LONDON, ON – As polls closed last night and votes were counted, Londoners woke up to a new political reality – one of which a majority may have trouble remembering.
“I almost forgot there was an election yesterday,” said 37-year-old parent Elliot Ditch. “I was at Clovermead all day for the kids’ PA Day, then rushed to the polls after seeing some voting signs.”
London voters elected Josh Morgan as the city’s new Mayor with 66% of the vote. Morgan, who has acted as Deputy Mayor since 2020, will serve as London’s 65th mayor. Outgoing Mayor Ed Holder announced his retirement from political life, only serving one term as London mayor.
“I’m pretty sure I voted for Josh - I think I did. I just closed my eyes and pointed to the ballot,” said Ditch. “After pointing to the blank space at the bottom of the ballot a couple of times, I finally landed on his name. I’m glad he won!”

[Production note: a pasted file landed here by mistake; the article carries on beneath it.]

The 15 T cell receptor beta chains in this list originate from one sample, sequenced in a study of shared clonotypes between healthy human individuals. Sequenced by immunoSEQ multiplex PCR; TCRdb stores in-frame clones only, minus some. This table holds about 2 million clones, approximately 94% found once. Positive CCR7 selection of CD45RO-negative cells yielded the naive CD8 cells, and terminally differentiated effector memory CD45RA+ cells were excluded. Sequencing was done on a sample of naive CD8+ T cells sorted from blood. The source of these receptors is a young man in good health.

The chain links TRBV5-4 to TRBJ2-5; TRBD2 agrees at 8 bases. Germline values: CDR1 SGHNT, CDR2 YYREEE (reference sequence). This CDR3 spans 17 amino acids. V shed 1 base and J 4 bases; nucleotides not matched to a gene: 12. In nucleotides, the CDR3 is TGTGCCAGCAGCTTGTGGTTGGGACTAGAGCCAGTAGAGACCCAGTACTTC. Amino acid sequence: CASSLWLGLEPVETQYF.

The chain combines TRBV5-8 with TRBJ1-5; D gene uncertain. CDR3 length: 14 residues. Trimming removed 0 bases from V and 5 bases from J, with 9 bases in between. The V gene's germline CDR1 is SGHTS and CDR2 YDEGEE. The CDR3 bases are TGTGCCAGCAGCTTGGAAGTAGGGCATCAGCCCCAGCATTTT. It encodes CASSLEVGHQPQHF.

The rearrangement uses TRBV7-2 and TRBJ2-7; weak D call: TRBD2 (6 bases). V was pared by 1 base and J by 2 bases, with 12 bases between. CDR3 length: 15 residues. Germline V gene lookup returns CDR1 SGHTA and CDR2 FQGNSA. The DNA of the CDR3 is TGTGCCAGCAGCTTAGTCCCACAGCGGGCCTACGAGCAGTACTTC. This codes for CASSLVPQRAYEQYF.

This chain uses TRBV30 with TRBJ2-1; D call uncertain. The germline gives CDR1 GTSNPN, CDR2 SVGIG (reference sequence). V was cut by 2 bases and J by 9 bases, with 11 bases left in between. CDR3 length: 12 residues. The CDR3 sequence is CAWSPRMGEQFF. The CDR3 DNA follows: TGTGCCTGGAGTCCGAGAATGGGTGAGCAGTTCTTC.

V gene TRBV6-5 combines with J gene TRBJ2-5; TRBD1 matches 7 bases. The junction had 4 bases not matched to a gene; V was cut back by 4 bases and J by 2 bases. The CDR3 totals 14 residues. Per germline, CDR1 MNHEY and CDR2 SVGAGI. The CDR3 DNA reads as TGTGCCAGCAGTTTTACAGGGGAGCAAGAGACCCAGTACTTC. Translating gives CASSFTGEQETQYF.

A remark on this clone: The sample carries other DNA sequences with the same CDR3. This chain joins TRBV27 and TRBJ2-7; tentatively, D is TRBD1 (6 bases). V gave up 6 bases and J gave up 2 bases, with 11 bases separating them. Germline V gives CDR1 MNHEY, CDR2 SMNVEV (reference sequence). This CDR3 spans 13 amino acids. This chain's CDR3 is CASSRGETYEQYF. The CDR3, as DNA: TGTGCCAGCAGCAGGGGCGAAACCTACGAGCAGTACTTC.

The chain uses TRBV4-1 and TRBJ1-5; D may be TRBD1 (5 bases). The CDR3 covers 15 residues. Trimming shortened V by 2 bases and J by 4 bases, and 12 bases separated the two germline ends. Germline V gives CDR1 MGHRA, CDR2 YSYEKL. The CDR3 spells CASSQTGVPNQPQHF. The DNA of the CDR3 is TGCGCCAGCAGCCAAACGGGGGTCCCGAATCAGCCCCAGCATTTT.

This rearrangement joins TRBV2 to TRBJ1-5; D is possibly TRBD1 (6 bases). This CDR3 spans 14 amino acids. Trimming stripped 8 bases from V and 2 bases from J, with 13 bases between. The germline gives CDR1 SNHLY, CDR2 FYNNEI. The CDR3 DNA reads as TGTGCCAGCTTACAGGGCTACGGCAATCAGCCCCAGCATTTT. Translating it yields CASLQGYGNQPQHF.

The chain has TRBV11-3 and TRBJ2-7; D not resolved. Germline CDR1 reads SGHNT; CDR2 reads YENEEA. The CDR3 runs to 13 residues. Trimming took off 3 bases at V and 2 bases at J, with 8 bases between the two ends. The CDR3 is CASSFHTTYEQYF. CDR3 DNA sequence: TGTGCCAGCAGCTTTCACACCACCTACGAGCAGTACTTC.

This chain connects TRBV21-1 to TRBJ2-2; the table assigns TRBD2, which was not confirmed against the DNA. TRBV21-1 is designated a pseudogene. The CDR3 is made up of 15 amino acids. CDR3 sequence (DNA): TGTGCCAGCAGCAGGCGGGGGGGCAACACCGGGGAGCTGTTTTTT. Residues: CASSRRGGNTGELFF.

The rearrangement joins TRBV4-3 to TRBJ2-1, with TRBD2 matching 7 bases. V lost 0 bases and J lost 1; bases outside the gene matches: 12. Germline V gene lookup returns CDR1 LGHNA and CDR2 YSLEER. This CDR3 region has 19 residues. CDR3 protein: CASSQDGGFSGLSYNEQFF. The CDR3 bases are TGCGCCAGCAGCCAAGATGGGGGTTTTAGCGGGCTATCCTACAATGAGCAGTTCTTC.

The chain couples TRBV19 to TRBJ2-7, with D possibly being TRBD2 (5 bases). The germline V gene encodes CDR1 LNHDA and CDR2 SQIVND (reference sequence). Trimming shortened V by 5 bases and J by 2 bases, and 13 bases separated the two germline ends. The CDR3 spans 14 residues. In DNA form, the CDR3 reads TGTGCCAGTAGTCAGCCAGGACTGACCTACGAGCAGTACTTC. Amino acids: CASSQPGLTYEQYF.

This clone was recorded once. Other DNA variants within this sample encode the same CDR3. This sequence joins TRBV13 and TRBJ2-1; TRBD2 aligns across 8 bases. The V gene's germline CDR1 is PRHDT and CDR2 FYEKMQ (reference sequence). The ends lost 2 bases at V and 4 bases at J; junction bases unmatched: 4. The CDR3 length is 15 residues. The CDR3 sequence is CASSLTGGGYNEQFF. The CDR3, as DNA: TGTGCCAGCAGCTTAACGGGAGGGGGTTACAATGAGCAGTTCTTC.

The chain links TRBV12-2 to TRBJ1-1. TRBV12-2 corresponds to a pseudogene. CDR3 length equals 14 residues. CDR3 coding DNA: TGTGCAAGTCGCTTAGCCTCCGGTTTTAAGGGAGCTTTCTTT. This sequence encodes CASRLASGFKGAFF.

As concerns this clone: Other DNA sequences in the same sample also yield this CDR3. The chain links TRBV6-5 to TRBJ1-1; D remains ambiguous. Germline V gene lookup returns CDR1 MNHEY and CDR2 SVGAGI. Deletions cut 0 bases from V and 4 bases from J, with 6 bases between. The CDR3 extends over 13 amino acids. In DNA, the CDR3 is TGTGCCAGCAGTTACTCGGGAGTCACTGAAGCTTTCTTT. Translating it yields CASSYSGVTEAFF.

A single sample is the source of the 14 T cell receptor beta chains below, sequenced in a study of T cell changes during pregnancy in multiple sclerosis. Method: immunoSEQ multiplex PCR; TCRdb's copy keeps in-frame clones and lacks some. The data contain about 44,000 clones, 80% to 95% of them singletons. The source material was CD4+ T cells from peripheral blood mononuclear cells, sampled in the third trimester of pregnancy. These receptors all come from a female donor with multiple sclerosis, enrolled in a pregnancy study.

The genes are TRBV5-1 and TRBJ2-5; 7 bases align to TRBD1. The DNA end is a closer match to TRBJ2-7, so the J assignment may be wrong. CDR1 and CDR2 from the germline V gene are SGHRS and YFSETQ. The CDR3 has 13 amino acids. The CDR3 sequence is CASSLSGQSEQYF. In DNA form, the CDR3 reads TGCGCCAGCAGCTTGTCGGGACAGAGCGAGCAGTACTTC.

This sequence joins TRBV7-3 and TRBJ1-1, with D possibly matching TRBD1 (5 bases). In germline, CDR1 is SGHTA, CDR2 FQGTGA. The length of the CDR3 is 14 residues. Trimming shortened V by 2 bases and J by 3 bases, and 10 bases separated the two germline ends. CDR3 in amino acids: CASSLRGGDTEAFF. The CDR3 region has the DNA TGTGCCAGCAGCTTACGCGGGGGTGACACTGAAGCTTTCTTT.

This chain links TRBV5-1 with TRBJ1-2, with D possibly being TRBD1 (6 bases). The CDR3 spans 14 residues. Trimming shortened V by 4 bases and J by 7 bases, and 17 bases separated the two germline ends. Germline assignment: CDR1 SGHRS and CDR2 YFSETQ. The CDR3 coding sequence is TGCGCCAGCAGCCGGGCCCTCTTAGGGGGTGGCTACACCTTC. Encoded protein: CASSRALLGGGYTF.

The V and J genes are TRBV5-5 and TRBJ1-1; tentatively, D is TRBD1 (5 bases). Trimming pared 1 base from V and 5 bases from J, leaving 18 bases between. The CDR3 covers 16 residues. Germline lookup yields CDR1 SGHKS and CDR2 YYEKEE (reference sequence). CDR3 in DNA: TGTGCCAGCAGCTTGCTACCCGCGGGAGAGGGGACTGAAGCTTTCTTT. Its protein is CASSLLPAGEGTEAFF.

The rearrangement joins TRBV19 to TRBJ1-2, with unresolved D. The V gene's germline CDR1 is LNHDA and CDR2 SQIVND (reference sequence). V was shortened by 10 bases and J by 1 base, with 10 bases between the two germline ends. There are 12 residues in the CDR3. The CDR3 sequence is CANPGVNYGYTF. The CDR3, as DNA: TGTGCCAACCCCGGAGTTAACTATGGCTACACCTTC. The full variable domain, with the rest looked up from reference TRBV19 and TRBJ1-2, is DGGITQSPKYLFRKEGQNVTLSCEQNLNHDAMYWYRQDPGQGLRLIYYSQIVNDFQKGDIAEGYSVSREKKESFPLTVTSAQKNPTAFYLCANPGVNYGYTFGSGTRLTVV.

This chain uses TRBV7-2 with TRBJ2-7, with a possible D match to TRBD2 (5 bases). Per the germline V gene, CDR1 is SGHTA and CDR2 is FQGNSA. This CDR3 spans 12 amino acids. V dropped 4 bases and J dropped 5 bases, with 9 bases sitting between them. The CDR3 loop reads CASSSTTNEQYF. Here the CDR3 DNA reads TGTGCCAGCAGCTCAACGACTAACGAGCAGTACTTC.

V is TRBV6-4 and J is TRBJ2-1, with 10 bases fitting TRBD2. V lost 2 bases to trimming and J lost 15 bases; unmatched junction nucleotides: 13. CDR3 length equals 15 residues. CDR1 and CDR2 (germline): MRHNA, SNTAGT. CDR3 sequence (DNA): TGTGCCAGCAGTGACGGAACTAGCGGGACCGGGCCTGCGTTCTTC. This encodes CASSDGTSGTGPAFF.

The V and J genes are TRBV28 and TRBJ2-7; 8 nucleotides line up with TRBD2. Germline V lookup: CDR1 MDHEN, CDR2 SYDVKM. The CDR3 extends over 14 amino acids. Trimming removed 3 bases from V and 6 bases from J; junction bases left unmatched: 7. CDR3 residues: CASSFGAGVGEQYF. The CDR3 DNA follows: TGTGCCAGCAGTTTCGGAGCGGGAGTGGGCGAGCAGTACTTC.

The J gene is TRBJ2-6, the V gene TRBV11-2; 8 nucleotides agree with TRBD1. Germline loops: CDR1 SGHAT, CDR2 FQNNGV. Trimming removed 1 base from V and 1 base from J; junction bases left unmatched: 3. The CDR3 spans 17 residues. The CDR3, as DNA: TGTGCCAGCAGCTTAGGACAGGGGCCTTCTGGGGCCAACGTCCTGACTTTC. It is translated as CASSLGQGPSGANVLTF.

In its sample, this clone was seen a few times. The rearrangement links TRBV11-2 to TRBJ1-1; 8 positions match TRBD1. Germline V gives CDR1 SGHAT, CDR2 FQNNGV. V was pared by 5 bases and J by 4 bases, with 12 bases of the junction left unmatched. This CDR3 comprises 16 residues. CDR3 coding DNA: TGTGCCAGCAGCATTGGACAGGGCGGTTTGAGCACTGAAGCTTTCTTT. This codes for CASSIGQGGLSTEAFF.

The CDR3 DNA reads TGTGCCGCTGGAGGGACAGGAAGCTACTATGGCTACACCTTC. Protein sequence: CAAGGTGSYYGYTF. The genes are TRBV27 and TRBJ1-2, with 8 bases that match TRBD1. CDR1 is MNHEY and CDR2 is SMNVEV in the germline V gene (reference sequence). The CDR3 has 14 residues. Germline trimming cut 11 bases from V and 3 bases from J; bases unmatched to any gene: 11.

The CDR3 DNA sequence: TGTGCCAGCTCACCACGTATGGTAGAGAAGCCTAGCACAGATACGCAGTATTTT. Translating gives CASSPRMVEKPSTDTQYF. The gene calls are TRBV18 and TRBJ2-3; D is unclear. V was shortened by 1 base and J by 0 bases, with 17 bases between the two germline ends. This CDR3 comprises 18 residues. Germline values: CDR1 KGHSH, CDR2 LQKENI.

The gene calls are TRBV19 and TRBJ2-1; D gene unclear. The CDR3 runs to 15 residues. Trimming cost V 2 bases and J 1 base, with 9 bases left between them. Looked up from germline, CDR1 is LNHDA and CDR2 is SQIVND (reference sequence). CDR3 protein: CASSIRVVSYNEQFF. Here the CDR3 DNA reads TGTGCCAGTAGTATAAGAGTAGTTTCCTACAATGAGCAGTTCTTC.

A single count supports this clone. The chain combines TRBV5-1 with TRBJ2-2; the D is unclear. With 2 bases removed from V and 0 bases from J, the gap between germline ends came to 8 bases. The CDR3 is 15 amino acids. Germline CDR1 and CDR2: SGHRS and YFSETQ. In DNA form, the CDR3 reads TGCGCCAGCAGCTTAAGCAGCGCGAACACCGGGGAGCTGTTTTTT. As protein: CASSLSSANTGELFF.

Voter apathy and low turn-out has been a problem in recent elections. The last municipal election in 2018 saw 39% of eligible voters cast a vote. Political observers expect another low voter turnout this time around. This election – the first since the COVID-19 pandemic, saw many local issues, such as affordable housing and public transportation at stake.
“I almost voted for Khalil Ramal,” said Ditch. “I think he brought up homelessness somewhere at some point. And I also saw more of his signs in my neighbourhood. But I let my finger and my subconscious do all the work.”
Now the real work begins for the new mayor and the newly elected city council. Londoners will see many new faces on council as eight new councillors were elected. They are replacing many incumbents who did not seek re-election.
“They should be fine,” said Ditch. “There are so many local issues directly affecting Londoners. Most of them are probably Justin Trudeau’s fault anyway.”
The Newsload is watching this story as it develops.